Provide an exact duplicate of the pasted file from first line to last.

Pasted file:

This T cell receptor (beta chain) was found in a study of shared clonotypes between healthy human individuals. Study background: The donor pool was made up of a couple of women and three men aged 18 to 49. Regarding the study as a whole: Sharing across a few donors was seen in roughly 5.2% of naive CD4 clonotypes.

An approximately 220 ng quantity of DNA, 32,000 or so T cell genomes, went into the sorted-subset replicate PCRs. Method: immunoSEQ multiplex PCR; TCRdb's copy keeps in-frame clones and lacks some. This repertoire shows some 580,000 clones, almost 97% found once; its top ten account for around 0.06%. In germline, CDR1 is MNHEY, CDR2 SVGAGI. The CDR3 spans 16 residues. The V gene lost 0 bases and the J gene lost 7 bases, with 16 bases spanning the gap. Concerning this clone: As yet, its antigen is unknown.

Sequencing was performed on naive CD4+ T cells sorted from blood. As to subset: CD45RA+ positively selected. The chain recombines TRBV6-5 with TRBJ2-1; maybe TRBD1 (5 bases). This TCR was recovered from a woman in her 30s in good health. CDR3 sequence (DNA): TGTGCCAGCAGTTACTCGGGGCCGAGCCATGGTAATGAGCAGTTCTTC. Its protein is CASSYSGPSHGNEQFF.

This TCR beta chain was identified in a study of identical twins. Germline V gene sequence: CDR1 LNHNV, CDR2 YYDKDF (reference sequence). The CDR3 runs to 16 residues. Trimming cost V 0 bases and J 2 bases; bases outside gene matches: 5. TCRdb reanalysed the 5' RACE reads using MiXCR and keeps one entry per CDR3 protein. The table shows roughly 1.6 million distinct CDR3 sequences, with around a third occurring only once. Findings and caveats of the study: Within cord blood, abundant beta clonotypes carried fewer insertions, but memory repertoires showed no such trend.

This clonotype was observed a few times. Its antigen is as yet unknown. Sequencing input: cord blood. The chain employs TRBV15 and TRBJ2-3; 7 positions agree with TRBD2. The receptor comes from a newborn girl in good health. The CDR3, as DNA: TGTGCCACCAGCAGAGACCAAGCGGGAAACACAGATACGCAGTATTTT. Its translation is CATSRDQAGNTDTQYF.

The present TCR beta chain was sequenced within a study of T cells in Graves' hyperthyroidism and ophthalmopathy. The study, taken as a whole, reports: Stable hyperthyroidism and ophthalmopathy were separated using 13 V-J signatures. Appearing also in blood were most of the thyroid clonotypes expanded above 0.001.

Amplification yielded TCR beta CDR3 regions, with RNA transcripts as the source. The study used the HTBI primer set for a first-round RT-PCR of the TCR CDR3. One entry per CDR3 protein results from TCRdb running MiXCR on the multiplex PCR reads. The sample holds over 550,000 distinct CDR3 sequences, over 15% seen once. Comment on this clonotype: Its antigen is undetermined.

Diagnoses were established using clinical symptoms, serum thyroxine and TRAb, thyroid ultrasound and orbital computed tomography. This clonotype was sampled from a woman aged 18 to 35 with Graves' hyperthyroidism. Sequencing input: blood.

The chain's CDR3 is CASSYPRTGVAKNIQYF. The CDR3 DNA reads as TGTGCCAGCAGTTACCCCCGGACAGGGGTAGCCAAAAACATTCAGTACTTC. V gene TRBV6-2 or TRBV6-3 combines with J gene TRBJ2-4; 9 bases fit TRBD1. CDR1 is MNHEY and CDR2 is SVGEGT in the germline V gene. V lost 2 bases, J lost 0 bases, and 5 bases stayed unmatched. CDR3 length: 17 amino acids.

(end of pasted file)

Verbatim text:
This T cell receptor (beta chain) was found in a study of shared clonotypes between healthy human individuals. Study background: The donor pool was made up of a couple of women and three men aged 18 to 49. Regarding the study as a whole: Sharing across a few donors was seen in roughly 5.2% of naive CD4 clonotypes.

An approximately 220 ng quantity of DNA, 32,000 or so T cell genomes, went into the sorted-subset replicate PCRs. Method: immunoSEQ multiplex PCR; TCRdb's copy keeps in-frame clones and lacks some. This repertoire shows some 580,000 clones, almost 97% found once; its top ten account for around 0.06%. In germline, CDR1 is MNHEY, CDR2 SVGAGI. The CDR3 spans 16 residues. The V gene lost 0 bases and the J gene lost 7 bases, with 16 bases spanning the gap. Concerning this clone: As yet, its antigen is unknown.

Sequencing was performed on naive CD4+ T cells sorted from blood. As to subset: CD45RA+ positively selected. The chain recombines TRBV6-5 with TRBJ2-1; maybe TRBD1 (5 bases). This TCR was recovered from a woman in her 30s in good health. CDR3 sequence (DNA): TGTGCCAGCAGTTACTCGGGGCCGAGCCATGGTAATGAGCAGTTCTTC. Its protein is CASSYSGPSHGNEQFF.

This TCR beta chain was identified in a study of identical twins. Germline V gene sequence: CDR1 LNHNV, CDR2 YYDKDF (reference sequence). The CDR3 runs to 16 residues. Trimming cost V 0 bases and J 2 bases; bases outside gene matches: 5. TCRdb reanalysed the 5' RACE reads using MiXCR and keeps one entry per CDR3 protein. The table shows roughly 1.6 million distinct CDR3 sequences, with around a third occurring only once. Findings and caveats of the study: Within cord blood, abundant beta clonotypes carried fewer insertions, but memory repertoires showed no such trend.

This clonotype was observed a few times. Its antigen is as yet unknown. Sequencing input: cord blood. The chain employs TRBV15 and TRBJ2-3; 7 positions agree with TRBD2. The receptor comes from a newborn girl in good health. The CDR3, as DNA: TGTGCCACCAGCAGAGACCAAGCGGGAAACACAGATACGCAGTATTTT. Its translation is CATSRDQAGNTDTQYF.

The present TCR beta chain was sequenced within a study of T cells in Graves' hyperthyroidism and ophthalmopathy. The study, taken as a whole, reports: Stable hyperthyroidism and ophthalmopathy were separated using 13 V-J signatures. Appearing also in blood were most of the thyroid clonotypes expanded above 0.001.

Amplification yielded TCR beta CDR3 regions, with RNA transcripts as the source. The study used the HTBI primer set for a first-round RT-PCR of the TCR CDR3. One entry per CDR3 protein results from TCRdb running MiXCR on the multiplex PCR reads. The sample holds over 550,000 distinct CDR3 sequences, over 15% seen once. Comment on this clonotype: Its antigen is undetermined.

Diagnoses were established using clinical symptoms, serum thyroxine and TRAb, thyroid ultrasound and orbital computed tomography. This clonotype was sampled from a woman aged 18 to 35 with Graves' hyperthyroidism. Sequencing input: blood.

The chain's CDR3 is CASSYPRTGVAKNIQYF. The CDR3 DNA reads as TGTGCCAGCAGTTACCCCCGGACAGGGGTAGCCAAAAACATTCAGTACTTC. V gene TRBV6-2 or TRBV6-3 combines with J gene TRBJ2-4; 9 bases fit TRBD1. CDR1 is MNHEY and CDR2 is SVGEGT in the germline V gene. V lost 2 bases, J lost 0 bases, and 5 bases stayed unmatched. CDR3 length: 17 amino acids.